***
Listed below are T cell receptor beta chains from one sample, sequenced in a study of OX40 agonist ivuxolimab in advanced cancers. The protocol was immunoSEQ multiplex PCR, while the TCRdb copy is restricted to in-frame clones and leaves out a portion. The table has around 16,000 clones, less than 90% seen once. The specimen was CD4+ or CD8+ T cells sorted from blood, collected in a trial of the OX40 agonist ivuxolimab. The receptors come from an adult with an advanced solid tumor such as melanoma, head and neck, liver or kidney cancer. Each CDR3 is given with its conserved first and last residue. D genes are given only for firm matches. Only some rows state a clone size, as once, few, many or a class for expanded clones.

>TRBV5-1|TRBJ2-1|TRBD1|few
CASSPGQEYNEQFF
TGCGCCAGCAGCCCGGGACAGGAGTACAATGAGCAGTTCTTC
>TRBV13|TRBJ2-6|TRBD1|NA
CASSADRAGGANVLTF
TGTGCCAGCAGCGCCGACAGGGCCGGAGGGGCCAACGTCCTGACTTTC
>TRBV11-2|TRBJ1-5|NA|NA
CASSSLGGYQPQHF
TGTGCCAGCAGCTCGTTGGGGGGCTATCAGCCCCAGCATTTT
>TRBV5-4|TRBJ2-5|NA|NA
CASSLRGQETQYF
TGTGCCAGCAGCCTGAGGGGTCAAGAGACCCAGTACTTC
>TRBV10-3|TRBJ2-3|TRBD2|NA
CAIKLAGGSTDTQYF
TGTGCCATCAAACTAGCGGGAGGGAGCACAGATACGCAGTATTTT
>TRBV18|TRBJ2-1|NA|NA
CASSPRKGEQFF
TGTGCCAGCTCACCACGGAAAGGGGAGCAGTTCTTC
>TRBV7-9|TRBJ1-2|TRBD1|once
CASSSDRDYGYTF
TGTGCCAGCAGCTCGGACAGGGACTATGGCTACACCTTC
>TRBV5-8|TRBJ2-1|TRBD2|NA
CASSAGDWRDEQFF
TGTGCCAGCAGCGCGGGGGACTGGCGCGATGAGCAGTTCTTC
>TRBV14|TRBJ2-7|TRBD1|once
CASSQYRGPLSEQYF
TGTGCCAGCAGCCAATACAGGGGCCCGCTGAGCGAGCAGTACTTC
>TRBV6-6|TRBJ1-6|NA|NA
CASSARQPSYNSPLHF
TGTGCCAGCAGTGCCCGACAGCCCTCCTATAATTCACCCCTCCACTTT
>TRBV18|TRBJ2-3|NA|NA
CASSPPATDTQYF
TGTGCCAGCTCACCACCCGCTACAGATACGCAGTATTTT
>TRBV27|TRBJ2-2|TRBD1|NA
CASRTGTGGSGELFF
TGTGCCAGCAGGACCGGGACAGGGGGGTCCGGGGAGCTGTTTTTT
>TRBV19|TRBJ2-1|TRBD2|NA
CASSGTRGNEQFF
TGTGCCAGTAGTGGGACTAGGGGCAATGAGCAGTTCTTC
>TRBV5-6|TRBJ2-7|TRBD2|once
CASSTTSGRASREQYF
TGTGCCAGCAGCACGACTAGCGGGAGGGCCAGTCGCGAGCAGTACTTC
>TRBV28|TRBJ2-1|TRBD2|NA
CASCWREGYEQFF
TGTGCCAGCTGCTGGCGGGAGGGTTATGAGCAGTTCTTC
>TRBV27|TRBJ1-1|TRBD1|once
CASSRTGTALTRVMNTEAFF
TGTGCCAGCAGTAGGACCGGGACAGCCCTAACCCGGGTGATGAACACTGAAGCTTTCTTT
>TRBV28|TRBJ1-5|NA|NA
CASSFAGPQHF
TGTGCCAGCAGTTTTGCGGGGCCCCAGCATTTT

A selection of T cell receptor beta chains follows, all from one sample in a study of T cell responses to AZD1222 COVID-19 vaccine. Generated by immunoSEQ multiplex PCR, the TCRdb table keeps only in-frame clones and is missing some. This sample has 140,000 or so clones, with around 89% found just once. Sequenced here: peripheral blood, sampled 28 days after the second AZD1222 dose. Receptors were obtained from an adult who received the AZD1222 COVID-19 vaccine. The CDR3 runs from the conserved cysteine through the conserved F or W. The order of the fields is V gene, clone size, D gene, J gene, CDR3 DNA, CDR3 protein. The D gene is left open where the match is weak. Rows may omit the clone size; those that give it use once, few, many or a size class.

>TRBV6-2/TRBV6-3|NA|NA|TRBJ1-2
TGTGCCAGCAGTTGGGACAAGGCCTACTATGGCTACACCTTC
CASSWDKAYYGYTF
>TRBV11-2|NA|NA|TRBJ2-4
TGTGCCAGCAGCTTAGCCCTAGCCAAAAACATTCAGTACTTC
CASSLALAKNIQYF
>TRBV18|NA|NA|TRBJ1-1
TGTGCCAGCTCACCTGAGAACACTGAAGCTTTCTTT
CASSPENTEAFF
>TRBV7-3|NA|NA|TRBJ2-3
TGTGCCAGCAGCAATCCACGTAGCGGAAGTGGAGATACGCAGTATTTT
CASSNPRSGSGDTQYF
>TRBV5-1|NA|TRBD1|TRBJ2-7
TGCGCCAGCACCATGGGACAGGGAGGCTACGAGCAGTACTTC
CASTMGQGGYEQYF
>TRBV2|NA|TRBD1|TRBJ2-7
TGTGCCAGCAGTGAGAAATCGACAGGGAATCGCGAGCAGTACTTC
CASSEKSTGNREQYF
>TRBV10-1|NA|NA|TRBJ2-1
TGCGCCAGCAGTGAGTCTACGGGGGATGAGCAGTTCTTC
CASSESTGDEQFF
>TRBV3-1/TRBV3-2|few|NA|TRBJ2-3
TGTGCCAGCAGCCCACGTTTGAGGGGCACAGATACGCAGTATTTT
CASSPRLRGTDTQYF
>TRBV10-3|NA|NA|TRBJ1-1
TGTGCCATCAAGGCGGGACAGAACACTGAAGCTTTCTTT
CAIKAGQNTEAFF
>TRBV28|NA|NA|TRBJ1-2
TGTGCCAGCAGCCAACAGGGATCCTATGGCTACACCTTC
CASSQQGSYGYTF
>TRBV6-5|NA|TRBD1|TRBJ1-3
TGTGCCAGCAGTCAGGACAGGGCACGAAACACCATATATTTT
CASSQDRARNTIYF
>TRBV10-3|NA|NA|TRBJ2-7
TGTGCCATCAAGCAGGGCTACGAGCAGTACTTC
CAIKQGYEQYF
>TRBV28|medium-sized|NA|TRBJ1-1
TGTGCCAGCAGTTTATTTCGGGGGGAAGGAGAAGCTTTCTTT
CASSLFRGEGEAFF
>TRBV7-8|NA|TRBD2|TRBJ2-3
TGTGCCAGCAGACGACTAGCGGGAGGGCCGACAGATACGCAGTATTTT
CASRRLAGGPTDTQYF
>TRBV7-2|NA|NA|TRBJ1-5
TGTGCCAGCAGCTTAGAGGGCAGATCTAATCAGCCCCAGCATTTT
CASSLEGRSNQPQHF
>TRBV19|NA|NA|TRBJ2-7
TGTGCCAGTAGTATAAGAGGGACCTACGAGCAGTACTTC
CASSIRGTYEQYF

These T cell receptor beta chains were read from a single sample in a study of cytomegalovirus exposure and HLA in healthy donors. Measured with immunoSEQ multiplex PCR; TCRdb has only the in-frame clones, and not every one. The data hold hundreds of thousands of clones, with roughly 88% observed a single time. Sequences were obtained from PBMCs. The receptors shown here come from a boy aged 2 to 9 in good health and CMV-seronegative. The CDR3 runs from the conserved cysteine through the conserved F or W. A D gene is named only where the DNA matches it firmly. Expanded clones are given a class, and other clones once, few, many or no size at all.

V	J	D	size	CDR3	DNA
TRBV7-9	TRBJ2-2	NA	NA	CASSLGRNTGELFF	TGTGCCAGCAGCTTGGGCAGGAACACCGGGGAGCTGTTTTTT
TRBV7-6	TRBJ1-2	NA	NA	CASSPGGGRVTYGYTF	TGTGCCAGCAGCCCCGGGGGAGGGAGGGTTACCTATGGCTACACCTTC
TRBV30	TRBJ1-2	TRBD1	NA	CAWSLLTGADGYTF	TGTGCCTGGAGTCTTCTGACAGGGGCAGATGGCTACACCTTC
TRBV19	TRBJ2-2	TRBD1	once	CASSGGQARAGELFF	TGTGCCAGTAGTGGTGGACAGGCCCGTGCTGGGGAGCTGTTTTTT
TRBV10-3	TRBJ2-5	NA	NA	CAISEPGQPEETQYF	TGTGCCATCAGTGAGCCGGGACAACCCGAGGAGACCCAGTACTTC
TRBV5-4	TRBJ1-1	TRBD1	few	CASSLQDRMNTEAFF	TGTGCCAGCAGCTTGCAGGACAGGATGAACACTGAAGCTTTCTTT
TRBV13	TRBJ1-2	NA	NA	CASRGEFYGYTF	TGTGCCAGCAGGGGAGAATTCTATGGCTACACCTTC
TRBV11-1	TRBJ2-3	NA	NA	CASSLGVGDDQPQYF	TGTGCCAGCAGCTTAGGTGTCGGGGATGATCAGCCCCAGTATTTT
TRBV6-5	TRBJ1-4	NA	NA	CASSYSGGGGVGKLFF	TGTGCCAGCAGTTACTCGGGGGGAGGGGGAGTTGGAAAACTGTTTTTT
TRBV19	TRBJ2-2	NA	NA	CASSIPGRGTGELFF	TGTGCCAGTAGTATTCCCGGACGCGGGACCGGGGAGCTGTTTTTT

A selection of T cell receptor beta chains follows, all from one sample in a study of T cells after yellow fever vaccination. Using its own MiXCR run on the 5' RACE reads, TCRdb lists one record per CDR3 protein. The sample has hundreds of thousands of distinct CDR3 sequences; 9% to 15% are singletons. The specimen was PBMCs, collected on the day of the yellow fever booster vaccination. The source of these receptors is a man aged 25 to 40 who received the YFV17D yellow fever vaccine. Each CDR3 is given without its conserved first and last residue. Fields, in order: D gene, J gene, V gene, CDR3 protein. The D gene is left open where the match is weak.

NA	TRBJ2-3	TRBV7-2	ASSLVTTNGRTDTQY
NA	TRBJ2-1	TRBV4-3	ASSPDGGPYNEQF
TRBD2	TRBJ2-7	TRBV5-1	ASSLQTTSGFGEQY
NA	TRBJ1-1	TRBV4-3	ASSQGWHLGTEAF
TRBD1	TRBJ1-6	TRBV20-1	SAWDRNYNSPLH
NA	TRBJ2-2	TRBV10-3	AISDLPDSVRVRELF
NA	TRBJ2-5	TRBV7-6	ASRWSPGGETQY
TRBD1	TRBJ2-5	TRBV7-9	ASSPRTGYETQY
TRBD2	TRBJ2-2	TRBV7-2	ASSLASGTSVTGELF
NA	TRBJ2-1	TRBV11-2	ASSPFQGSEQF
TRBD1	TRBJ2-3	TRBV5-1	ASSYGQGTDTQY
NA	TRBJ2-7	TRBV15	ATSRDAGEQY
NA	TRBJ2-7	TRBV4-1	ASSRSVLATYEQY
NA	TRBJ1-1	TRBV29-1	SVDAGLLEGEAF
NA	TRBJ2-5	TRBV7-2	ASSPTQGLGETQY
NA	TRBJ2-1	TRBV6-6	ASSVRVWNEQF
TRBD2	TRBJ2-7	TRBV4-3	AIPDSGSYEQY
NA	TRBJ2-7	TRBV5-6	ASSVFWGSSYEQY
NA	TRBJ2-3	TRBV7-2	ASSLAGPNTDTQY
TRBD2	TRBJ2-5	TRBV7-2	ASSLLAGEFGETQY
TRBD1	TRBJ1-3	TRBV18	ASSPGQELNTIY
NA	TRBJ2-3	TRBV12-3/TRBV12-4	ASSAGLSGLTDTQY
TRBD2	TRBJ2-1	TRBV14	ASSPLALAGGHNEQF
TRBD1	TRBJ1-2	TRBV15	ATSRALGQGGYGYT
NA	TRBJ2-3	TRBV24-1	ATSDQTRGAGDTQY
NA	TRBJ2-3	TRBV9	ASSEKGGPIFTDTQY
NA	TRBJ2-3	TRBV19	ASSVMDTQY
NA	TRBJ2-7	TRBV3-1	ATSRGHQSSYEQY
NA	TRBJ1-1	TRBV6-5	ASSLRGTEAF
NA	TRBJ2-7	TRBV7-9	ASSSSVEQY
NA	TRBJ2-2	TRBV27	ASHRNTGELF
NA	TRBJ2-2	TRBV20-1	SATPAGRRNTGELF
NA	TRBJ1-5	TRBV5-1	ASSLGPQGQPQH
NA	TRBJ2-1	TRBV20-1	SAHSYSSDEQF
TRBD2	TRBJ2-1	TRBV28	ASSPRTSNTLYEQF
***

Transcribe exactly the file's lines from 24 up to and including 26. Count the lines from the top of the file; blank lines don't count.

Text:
CASSAGDWRDEQFF
TGTGCCAGCAGCGCGGGGGACTGGCGCGATGAGCAGTTCTTC
>TRBV14|TRBJ2-7|TRBD1|once